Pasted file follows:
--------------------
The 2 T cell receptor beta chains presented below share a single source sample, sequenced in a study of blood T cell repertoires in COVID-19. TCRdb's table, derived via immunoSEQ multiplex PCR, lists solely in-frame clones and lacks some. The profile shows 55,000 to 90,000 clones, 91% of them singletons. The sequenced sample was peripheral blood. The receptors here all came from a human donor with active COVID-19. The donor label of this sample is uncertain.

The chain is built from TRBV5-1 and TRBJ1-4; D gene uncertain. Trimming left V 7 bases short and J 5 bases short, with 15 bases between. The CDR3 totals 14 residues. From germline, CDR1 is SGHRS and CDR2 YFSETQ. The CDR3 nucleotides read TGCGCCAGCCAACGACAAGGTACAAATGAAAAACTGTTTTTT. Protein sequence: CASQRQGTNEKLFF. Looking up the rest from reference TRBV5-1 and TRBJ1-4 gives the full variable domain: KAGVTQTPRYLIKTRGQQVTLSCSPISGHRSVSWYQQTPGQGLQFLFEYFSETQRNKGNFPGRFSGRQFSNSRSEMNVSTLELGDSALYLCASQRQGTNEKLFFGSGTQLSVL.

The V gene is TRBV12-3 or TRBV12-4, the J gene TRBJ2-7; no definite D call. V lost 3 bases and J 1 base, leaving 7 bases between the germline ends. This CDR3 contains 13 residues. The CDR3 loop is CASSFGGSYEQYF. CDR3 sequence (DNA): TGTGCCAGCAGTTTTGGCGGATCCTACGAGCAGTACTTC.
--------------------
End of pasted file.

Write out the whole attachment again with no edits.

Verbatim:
The 2 T cell receptor beta chains presented below share a single source sample, sequenced in a study of blood T cell repertoires in COVID-19. TCRdb's table, derived via immunoSEQ multiplex PCR, lists solely in-frame clones and lacks some. The profile shows 55,000 to 90,000 clones, 91% of them singletons. The sequenced sample was peripheral blood. The receptors here all came from a human donor with active COVID-19. The donor label of this sample is uncertain.

The chain is built from TRBV5-1 and TRBJ1-4; D gene uncertain. Trimming left V 7 bases short and J 5 bases short, with 15 bases between. The CDR3 totals 14 residues. From germline, CDR1 is SGHRS and CDR2 YFSETQ. The CDR3 nucleotides read TGCGCCAGCCAACGACAAGGTACAAATGAAAAACTGTTTTTT. Protein sequence: CASQRQGTNEKLFF. Looking up the rest from reference TRBV5-1 and TRBJ1-4 gives the full variable domain: KAGVTQTPRYLIKTRGQQVTLSCSPISGHRSVSWYQQTPGQGLQFLFEYFSETQRNKGNFPGRFSGRQFSNSRSEMNVSTLELGDSALYLCASQRQGTNEKLFFGSGTQLSVL.

The V gene is TRBV12-3 or TRBV12-4, the J gene TRBJ2-7; no definite D call. V lost 3 bases and J 1 base, leaving 7 bases between the germline ends. This CDR3 contains 13 residues. The CDR3 loop is CASSFGGSYEQYF. CDR3 sequence (DNA): TGTGCCAGCAGTTTTGGCGGATCCTACGAGCAGTACTTC.